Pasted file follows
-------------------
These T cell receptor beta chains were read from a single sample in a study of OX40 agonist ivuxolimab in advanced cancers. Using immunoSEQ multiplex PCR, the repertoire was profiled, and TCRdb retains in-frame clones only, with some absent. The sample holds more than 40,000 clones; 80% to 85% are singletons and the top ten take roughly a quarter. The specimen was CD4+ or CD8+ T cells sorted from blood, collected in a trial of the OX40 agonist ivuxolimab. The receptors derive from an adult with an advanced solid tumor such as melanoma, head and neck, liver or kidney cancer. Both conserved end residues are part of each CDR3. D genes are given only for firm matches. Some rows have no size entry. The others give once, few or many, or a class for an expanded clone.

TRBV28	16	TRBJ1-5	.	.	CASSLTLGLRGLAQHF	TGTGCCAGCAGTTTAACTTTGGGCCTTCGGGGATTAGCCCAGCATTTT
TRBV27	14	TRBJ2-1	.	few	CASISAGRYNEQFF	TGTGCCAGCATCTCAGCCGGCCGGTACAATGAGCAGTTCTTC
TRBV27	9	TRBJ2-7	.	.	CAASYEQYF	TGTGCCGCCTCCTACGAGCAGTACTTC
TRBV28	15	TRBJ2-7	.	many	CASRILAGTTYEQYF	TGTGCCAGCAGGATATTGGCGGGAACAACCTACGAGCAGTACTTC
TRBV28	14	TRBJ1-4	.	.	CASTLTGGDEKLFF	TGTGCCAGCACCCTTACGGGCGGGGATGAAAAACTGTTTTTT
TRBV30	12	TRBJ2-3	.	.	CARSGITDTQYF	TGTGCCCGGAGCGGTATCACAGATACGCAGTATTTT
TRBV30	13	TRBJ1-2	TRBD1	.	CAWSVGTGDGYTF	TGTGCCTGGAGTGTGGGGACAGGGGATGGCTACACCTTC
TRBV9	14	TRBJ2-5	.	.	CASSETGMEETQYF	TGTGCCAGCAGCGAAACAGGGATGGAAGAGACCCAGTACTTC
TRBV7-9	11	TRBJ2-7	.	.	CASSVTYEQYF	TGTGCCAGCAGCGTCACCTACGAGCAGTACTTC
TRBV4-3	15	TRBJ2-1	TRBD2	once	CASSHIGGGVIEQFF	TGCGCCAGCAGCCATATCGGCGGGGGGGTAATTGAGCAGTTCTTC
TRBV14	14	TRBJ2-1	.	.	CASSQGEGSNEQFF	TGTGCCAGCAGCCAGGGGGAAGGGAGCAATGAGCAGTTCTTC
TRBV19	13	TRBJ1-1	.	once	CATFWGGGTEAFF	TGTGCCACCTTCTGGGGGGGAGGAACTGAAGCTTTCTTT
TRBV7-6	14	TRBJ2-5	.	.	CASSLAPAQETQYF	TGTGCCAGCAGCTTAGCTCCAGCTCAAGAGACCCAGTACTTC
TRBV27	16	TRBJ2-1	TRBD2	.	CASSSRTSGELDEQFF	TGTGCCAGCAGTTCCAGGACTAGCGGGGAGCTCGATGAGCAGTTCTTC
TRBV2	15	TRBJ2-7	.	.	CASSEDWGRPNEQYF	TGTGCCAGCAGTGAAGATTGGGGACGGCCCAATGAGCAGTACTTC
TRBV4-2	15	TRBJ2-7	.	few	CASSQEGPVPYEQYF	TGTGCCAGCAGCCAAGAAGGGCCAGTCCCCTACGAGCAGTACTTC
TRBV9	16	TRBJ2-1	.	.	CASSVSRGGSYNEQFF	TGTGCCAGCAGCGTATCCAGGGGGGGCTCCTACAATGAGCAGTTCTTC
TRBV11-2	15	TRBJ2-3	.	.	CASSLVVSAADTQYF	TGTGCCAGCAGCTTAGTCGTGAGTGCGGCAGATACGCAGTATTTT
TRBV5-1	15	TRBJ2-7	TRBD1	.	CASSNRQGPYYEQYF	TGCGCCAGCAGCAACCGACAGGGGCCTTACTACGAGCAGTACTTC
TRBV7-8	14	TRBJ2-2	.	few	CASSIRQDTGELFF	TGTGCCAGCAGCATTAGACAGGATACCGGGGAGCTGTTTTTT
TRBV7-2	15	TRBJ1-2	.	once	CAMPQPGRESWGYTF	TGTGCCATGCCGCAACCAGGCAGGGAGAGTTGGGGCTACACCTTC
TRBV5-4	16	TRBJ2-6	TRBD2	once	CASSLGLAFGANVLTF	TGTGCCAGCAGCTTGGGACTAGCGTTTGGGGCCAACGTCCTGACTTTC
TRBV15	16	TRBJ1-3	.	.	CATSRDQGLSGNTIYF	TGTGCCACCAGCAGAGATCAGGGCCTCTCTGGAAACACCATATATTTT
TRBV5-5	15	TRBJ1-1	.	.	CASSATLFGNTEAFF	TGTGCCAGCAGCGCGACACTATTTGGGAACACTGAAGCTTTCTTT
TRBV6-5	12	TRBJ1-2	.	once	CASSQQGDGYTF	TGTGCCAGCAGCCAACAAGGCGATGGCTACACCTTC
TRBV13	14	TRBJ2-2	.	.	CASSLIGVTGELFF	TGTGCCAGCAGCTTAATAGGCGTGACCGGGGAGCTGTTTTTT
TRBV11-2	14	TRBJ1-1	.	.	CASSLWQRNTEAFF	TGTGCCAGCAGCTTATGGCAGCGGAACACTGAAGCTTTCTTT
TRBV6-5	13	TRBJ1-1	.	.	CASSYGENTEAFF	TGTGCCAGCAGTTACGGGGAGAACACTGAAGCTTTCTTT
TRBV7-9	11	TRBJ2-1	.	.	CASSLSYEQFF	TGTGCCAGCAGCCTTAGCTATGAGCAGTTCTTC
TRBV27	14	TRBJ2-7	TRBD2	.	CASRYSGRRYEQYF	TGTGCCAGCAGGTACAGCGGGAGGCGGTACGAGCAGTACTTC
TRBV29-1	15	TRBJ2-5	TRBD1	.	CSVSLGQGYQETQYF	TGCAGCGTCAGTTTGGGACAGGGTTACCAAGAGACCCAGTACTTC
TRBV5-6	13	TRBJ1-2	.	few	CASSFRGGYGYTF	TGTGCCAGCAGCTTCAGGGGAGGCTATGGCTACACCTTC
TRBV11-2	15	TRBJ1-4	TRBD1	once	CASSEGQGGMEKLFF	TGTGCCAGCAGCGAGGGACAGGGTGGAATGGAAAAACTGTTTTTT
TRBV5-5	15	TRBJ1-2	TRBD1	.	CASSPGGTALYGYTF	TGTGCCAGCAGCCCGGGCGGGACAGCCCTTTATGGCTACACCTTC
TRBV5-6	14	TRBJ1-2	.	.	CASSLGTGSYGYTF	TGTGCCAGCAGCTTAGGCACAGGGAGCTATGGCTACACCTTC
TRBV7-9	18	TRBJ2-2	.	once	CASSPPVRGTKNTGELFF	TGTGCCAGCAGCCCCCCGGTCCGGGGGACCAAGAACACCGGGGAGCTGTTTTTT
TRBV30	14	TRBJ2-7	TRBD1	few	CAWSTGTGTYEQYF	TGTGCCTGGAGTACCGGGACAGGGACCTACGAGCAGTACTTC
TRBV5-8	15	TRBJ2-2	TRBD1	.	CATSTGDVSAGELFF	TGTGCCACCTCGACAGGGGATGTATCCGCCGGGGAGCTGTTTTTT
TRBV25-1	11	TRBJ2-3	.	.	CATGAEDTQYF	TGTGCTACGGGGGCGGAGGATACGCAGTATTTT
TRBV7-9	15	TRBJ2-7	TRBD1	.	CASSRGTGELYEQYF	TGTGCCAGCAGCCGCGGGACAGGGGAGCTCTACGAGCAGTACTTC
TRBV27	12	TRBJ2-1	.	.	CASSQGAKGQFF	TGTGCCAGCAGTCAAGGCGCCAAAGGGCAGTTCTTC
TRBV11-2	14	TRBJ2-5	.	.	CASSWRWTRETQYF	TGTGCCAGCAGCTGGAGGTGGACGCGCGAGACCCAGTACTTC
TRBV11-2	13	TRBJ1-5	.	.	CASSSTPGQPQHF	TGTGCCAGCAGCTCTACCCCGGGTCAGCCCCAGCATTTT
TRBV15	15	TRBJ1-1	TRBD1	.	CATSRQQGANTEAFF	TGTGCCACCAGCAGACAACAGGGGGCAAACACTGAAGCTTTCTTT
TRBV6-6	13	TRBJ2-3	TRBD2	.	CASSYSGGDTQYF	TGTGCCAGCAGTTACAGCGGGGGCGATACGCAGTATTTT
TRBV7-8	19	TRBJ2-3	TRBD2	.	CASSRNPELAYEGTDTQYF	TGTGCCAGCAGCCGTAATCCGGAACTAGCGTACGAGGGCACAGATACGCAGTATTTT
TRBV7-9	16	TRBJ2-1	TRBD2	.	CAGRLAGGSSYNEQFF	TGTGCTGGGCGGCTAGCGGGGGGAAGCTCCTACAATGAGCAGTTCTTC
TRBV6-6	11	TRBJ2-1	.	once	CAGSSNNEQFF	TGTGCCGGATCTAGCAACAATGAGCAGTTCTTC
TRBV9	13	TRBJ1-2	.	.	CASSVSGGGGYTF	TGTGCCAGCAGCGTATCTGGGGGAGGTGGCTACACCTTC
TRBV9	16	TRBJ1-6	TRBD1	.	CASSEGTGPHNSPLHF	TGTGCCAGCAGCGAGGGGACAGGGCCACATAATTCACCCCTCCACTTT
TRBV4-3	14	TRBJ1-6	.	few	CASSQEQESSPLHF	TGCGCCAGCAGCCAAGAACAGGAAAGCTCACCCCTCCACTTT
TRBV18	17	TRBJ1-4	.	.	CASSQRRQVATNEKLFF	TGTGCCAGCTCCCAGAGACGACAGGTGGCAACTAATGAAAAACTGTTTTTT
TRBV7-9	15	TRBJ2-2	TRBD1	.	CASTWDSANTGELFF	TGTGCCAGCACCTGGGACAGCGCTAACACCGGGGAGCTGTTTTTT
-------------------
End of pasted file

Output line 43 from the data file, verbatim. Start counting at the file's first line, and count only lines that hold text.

TRBV11-2	14	TRBJ2-5	.	.	CASSWRWTRETQYF	TGTGCCAGCAGCTGGAGGTGGACGCGCGAGACCCAGTACTTC